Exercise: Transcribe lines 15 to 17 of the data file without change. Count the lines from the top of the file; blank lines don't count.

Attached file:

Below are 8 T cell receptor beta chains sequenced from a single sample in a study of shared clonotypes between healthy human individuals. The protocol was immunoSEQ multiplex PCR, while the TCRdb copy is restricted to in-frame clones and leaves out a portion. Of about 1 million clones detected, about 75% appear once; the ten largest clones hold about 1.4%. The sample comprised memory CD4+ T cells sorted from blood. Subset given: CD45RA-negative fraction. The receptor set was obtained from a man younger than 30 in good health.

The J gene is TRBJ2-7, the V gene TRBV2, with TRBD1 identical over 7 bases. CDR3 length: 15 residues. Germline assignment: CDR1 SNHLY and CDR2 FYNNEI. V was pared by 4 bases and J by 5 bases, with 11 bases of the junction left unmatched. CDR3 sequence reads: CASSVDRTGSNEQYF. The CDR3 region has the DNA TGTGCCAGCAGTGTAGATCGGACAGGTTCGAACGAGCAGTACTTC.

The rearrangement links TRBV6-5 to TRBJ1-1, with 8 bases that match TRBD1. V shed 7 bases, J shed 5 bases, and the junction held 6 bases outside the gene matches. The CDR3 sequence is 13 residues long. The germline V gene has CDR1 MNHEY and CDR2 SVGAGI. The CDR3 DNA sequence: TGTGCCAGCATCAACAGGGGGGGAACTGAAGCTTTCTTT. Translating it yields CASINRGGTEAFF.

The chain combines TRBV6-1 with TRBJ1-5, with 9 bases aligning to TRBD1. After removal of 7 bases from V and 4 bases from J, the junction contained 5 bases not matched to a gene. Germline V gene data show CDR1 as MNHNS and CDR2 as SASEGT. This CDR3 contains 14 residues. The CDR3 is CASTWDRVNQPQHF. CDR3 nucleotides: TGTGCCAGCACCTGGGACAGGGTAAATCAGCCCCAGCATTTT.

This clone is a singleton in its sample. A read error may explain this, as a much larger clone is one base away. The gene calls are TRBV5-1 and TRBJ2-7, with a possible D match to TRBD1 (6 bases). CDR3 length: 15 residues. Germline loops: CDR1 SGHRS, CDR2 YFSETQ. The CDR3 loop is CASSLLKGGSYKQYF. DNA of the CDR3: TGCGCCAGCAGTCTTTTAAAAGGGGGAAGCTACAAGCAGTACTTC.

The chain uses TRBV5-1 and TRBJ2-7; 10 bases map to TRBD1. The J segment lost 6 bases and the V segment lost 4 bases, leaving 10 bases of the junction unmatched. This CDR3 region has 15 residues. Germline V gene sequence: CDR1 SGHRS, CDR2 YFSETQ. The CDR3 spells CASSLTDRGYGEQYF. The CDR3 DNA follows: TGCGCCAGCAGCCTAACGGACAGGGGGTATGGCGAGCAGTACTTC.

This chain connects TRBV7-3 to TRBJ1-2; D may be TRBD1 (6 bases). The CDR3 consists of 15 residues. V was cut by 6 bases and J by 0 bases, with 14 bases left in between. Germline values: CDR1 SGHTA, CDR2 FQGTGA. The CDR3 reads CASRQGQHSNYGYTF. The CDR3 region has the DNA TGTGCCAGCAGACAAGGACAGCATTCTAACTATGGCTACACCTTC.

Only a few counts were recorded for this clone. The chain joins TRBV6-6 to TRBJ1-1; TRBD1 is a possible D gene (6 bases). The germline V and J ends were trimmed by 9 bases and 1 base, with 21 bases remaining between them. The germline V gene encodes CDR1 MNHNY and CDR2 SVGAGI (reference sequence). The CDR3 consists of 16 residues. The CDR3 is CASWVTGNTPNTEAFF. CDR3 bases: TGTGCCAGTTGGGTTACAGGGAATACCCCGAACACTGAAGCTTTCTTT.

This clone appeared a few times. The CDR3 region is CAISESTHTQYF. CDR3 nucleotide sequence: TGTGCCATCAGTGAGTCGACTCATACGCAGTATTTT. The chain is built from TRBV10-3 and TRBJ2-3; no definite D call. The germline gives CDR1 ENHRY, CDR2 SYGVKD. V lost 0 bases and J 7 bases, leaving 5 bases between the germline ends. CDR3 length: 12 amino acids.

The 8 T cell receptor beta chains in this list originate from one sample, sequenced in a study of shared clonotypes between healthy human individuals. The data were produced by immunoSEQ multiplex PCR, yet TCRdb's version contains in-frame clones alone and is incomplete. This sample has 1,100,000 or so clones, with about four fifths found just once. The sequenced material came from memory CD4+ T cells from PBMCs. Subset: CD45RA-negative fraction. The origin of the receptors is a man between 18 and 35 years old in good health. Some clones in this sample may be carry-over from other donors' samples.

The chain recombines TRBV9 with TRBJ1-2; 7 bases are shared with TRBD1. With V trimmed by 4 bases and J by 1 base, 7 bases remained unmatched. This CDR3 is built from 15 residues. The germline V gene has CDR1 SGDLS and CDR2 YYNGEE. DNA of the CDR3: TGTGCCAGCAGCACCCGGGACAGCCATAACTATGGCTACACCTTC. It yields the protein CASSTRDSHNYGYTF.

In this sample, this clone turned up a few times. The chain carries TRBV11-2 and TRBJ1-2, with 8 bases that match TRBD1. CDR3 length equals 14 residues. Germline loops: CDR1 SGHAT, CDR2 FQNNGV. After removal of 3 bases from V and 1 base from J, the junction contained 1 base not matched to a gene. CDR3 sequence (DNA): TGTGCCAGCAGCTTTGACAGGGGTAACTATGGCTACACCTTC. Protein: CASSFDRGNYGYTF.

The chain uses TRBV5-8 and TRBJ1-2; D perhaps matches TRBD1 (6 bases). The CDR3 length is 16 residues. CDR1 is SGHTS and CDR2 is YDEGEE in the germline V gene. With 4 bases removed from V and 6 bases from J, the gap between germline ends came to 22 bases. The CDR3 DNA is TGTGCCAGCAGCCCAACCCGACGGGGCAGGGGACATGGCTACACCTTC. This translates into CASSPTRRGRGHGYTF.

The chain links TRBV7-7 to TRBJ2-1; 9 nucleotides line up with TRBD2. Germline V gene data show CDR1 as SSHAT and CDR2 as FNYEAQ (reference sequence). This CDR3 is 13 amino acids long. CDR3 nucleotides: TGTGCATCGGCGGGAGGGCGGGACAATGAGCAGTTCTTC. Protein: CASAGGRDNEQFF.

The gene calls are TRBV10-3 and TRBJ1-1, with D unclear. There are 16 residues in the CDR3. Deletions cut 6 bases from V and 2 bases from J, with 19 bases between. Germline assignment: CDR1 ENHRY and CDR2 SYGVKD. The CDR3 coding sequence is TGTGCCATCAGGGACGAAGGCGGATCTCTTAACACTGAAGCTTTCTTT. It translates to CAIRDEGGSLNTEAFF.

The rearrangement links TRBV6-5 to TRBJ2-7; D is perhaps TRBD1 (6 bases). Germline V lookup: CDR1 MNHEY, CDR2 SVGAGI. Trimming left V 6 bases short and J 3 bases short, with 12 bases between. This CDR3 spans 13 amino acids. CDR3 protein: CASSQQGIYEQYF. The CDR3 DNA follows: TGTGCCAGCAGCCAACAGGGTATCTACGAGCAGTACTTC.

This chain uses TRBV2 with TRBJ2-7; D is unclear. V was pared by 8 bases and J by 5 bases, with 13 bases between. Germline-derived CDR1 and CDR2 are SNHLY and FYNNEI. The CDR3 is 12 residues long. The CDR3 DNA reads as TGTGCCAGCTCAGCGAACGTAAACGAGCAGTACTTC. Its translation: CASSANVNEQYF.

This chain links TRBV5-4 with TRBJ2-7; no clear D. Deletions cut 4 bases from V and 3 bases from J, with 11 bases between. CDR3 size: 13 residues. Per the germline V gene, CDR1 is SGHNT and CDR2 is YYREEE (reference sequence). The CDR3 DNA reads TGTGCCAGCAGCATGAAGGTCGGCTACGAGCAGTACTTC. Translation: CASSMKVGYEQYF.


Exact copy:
The gene calls are TRBV10-3 and TRBJ1-1, with D unclear. There are 16 residues in the CDR3. Deletions cut 6 bases from V and 2 bases from J, with 19 bases between. Germline assignment: CDR1 ENHRY and CDR2 SYGVKD. The CDR3 coding sequence is TGTGCCATCAGGGACGAAGGCGGATCTCTTAACACTGAAGCTTTCTTT. It translates to CAIRDEGGSLNTEAFF.

The rearrangement links TRBV6-5 to TRBJ2-7; D is perhaps TRBD1 (6 bases). Germline V lookup: CDR1 MNHEY, CDR2 SVGAGI. Trimming left V 6 bases short and J 3 bases short, with 12 bases between. This CDR3 spans 13 amino acids. CDR3 protein: CASSQQGIYEQYF. The CDR3 DNA follows: TGTGCCAGCAGCCAACAGGGTATCTACGAGCAGTACTTC.

This chain uses TRBV2 with TRBJ2-7; D is unclear. V was pared by 8 bases and J by 5 bases, with 13 bases between. Germline-derived CDR1 and CDR2 are SNHLY and FYNNEI. The CDR3 is 12 residues long. The CDR3 DNA reads as TGTGCCAGCTCAGCGAACGTAAACGAGCAGTACTTC. Its translation: CASSANVNEQYF.